Measures for economic sustainability include:

  • Asset life cycle renewal period – ability to replace capital assets according to a prudent retirement schedule
  • Average collection period – effectiveness of converting receivables into cash
  • Current ratio – ability to cover current obligations as they become due
  • Debt service coverage – ability to cover debt obligations as they become due
  • Efficiency – ability of operating revenue to cover costs and expenses
  • Financial leverage – strength of the equity base and the dependency on debt
  • Solvency – ability to cover all obligations as they become due

Economic considerations for constituencies include:

  • Employees – fair compensation, career development opportunity, and a safe workplace in exchange for loyalty and productivity
  • Customers – quality and value in exchange for loyalty and timely payments
  • Suppliers – loyalty and timely payments in exchange for quality and value
  • Investors – returns above the cost of capital in exchange for commitment
  • Regulators – compliance in exchange for freedom to do business within laws and regulations, and a level playing field
  • Competitors – challenges in exchange for fairness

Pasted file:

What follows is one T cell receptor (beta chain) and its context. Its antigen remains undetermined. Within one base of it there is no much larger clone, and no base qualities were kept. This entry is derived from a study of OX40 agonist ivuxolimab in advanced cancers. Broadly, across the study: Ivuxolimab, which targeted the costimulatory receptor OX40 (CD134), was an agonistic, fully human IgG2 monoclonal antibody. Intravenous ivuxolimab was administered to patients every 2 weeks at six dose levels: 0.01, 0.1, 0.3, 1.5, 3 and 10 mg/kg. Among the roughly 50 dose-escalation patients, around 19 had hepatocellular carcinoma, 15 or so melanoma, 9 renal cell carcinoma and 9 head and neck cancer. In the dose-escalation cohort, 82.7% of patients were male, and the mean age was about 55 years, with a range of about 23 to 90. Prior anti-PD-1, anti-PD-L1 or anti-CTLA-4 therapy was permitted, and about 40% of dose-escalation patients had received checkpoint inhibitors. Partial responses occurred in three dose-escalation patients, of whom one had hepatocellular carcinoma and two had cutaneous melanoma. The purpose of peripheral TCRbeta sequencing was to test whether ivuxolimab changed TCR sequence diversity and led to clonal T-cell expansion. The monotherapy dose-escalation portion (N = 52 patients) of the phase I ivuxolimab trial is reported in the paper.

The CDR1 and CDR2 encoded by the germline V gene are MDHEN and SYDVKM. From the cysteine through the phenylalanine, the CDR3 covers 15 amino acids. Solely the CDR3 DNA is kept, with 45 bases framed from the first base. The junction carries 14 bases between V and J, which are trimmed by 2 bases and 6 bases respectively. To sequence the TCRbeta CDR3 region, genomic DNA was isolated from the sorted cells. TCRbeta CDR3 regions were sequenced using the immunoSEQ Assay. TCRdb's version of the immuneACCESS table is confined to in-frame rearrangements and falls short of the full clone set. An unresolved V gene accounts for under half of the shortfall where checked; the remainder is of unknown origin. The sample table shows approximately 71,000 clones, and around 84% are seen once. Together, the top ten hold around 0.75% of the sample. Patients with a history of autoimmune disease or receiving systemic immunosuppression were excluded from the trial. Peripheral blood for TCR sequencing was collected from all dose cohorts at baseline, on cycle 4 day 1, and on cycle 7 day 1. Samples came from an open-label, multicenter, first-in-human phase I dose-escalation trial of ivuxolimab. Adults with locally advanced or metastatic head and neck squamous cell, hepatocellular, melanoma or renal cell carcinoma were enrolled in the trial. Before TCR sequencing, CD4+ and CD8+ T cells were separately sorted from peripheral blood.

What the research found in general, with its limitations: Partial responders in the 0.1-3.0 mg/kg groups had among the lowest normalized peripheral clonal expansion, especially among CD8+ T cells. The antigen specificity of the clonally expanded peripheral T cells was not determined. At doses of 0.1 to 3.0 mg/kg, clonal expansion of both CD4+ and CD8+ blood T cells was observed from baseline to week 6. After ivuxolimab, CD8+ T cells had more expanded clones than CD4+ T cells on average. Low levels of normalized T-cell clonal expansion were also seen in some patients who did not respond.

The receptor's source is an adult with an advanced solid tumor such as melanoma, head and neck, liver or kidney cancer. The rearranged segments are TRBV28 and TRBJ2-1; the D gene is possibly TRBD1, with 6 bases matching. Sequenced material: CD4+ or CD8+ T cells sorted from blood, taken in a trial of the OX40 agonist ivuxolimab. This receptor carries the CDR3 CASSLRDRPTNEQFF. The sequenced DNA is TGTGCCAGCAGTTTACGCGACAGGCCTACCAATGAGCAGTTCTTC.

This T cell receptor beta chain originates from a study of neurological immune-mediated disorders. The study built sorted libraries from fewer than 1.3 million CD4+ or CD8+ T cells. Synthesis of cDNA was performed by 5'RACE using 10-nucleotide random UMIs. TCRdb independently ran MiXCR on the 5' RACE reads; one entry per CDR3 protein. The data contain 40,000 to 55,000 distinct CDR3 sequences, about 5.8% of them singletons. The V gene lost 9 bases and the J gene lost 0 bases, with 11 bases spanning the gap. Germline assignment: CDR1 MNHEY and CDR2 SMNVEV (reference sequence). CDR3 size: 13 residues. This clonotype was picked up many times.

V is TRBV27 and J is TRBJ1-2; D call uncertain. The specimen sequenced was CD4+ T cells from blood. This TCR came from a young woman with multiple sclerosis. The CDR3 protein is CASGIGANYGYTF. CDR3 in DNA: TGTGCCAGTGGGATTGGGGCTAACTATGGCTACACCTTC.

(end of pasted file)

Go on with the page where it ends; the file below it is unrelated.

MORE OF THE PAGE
Decisions should be made with economic responsibility in mind.


Socially responsible…

Being socially responsible is a discipline that applies to all individuals and enterprises with respect to the community-at-large and society. The minimum standards for social responsibility for enterprises are:

  • Providing safe and environmentally friendly facilities and equipment, processes and functions, and products and/or services
  • Not engaging in deceptive or fraudulent practices
  • The requirements for being socially responsible include:
  • Giving back to the local community
  • Providing equal opportunity and embracing diversity
  • Offering opportunities to the disabled and handicapped

Decisions should be made with social responsibility in mind.


The sustainable enterprise builds aspirational, competitive, collaborative, and cooperative advantage in order enhance, and maintain its beneficial position.

Aspirational advantage consists of loyal relationships between employee, customer, supplier, and investor constituencies because stated values and enacted values are consistent. Competitive advantage results from the position and posture that offers consistencies better value than competitors. Collaborative advantage is obtained from relationships between suppliers, or customers, or peers as a partnership with a common mission, and operating dependently for mutual value. Cooperative advantage is obtained from relationships between suppliers, or customers, or peers as an association with a similar mission, but operating independently for mutual value.

Building collaborative and cooperative advantage strengthens relationships with constituencies in communities, and contributes to the development of economic clusters – a key to community sustainability.

Enacting change is routine for a sustainable enterprise to continue as an ongoing concern.

Making sustainable decisions is an enterpriship (entrepreneurship, leadership, and management) competency.